Faster Delivery = Happy Users
Automated Process = Fewer Errors
Standards = Cost Reduction
Order Visibility = Confidence
Linking Systems = Efficiency
Data is today’s big differentiator. With the right analytics in place, it has the power to drive business operations, rather than report on them. With the right insights, an organization can find natural advantages in any of its processes. But for a long time, the CIO served as a data “plumber.” The top priority: ensuring information flowed through the enterprise without too many leaks.
Now we recognize that all that data has tangible value, provided we know how to use it. Today’s CIO determines how to extract the greatest value from future data and what’s already on-hand. Then, they refine it to drive faster, smarter decision-making. In this capacity, we call this CIO the “data whisperer.”
The allure of disruptive data technologies grows as data becomes cheaper and easier to store. Automation, machine learning and artificial intelligence (AI) are already sailing past the “consideration” phase. Now they form core components of many enterprise data management strategies. In fact:
To have any effect, though, these technologies must be more than shiny new toys. As part of an enterprise data strategy, they present real potential – but only where there is a practical use case.
Meanwhile, data reserves continue to expand. The approach of storing data in a massive, enterprise-wide “data lake” has often resulted in something closer to a “data swamp.” This morass of raw, ungoverned data is difficult to understand, share or put to good use. Without a coherent strategy in place, it soon becomes impossible to draw meaningful conclusions.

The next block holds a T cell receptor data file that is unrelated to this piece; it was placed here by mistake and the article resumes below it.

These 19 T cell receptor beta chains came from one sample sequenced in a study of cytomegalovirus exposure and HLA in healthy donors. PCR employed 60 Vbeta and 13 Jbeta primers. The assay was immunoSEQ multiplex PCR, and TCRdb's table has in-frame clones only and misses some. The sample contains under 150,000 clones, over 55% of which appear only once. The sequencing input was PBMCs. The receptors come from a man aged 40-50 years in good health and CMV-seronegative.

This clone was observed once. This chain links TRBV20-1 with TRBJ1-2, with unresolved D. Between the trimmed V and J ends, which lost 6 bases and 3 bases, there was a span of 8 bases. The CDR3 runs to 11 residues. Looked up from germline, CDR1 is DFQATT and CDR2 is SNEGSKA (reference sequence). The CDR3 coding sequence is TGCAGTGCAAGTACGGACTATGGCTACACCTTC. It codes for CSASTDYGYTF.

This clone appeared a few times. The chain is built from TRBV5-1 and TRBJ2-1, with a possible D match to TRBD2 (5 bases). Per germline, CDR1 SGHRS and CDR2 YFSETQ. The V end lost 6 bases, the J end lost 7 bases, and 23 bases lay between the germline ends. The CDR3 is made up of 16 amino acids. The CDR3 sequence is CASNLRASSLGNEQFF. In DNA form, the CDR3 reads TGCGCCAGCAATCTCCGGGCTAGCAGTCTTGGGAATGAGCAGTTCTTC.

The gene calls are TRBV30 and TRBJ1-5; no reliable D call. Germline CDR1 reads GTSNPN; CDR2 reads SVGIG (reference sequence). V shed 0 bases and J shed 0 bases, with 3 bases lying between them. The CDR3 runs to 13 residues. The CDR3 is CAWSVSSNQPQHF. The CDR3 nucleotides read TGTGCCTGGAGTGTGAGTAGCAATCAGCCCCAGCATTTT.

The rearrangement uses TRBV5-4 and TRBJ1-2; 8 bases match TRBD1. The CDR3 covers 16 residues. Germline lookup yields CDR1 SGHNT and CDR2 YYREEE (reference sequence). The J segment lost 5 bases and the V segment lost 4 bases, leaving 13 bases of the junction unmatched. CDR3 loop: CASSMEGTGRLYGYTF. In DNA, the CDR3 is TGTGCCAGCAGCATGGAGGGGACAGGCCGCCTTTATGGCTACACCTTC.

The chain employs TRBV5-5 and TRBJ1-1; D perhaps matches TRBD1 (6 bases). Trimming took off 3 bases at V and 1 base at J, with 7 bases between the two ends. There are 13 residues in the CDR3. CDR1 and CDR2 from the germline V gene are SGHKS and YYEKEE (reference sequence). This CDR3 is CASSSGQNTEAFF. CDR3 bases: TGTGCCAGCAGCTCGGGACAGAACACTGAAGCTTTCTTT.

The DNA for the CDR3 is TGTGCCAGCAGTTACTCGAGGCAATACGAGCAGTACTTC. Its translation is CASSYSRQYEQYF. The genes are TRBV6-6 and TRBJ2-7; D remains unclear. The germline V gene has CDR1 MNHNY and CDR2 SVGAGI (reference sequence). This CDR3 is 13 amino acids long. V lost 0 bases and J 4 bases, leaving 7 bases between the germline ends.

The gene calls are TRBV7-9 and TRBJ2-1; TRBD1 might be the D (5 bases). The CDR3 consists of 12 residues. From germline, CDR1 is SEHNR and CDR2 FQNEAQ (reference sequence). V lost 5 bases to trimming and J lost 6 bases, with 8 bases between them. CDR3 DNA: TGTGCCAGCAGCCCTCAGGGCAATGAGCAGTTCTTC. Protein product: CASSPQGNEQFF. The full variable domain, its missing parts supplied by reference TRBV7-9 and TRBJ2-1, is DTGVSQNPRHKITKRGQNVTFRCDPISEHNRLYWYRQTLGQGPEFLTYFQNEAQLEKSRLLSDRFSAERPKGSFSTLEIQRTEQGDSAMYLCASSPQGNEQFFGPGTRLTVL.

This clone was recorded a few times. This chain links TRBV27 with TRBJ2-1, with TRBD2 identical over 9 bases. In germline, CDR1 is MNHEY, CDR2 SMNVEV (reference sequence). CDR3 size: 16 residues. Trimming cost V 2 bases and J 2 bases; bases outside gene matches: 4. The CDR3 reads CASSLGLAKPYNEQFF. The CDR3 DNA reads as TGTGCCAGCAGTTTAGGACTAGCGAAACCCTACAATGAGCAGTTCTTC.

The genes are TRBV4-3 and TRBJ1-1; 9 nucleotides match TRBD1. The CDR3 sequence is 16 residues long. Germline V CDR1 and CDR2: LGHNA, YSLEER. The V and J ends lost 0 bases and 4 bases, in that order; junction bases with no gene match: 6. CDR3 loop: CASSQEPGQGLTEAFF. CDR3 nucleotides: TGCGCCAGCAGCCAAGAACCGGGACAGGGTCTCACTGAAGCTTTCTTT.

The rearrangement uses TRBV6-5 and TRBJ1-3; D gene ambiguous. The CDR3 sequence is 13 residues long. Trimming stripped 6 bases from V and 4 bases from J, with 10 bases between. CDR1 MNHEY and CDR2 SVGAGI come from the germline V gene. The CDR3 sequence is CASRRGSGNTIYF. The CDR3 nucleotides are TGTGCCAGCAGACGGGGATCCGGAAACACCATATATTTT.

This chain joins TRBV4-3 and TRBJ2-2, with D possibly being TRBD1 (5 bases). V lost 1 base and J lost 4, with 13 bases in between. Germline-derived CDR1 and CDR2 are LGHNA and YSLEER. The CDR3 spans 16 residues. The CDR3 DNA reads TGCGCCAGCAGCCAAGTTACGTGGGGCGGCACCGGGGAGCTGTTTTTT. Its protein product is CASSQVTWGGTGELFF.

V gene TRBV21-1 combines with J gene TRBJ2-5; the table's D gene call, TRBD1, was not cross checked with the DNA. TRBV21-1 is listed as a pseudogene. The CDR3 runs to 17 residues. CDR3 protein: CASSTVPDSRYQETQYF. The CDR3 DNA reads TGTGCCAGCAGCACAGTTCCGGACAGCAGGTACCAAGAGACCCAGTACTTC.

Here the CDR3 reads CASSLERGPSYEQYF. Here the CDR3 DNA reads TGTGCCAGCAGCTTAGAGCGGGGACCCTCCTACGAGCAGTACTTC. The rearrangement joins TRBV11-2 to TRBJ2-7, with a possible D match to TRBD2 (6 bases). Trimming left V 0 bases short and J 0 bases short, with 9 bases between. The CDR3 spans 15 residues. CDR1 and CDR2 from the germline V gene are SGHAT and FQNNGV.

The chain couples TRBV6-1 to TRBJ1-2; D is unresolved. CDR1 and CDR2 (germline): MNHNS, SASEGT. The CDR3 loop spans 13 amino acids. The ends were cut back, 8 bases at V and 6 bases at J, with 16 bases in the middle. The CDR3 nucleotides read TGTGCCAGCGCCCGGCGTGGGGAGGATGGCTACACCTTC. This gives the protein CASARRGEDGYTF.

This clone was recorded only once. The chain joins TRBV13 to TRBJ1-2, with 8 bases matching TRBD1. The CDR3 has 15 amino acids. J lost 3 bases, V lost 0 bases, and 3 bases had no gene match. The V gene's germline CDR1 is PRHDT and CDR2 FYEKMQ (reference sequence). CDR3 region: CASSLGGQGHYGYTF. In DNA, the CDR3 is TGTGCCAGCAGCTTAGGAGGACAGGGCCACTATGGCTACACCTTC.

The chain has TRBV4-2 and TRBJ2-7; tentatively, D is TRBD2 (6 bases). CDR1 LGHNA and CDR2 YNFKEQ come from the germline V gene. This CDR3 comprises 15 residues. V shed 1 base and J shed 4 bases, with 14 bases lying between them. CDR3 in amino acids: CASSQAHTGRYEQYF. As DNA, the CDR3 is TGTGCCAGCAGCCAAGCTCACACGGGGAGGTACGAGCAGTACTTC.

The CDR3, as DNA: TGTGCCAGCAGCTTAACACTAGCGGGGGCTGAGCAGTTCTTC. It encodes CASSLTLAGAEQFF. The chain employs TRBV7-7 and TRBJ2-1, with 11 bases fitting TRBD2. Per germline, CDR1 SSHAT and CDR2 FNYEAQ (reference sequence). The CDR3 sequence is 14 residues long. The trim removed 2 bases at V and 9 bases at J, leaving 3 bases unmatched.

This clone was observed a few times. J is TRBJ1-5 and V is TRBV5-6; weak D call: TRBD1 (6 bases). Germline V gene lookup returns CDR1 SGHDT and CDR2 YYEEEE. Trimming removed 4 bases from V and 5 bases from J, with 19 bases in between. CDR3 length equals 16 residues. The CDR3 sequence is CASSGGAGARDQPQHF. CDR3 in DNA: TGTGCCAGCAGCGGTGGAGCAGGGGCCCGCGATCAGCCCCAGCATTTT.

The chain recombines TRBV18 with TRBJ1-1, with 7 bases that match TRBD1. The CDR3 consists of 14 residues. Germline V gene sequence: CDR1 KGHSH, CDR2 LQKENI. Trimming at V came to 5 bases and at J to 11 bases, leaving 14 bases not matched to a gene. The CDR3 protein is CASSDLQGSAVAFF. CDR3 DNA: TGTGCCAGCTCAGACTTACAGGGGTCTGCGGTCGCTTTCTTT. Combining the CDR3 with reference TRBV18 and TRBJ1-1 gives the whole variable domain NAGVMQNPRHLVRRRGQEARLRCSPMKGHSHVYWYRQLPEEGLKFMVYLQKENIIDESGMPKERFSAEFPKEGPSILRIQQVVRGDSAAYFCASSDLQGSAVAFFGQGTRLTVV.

As “data whisperer,” the CIO takes the lead in solving one of the biggest problems in the enterprise today: deriving tangible value from all that data. Below are five approaches the CIO can take to steer their data strategy forward.
Unrefined data has little value on its own. The first step is to separate existing data into two categories: information that has a meaningful connection to business goals – and the rest. By deciding up-front whether a given set of data has business value, the data whisperer can make sound decisions about what to store and what to scrap.
Many organizations expend a lot of effort collecting every input and data point. But this often results in the development of unnavigable data. The “right” data set for an organization may be large-scale or precise and limited. Aligning data collection with business goals helps transform “information” into “intelligence.”
One of data whisperer’s chief concerns is to take advantage of next-generation analytics tools. But it’s also imperative to avoid introducing any of these technologies for its own sake. First, clarify the problem that needs solving. Then, determine whether AI, automation or machine learning is going to solve that problem. Data initiatives that focus on empowering better decisions have the highest success rate.
Advanced analytics have the potential to reduce enterprise costs. Tapping into these insights helps the CIO steer organizations down more productive avenues. At the same time, they help by identifying unproductive investments. In fact, almost 50% of technology executives believe these tools and practices add the most value by decreasing expenses.
If you’re not doing the disrupting – you may already be a “disruptee.” In fact, 47% of IT executives surveyed by New Vantage feared their companies would face major disruption in the next decade. The right data strategy can help create the kind of flawless customer experience competitors will covet. Yet, as data whisperer the CIO must also ensure data collection and personalization don’t cross the line into “creepy.”
In the next few years, the key to success for any organization will be an ability to gather, access and use actionable information faster than ever. The effective CIO will be one with the critical capability to understand current technology, respond to emerging trends and forge raw data into competitive insights. They will be the “data whisperer.”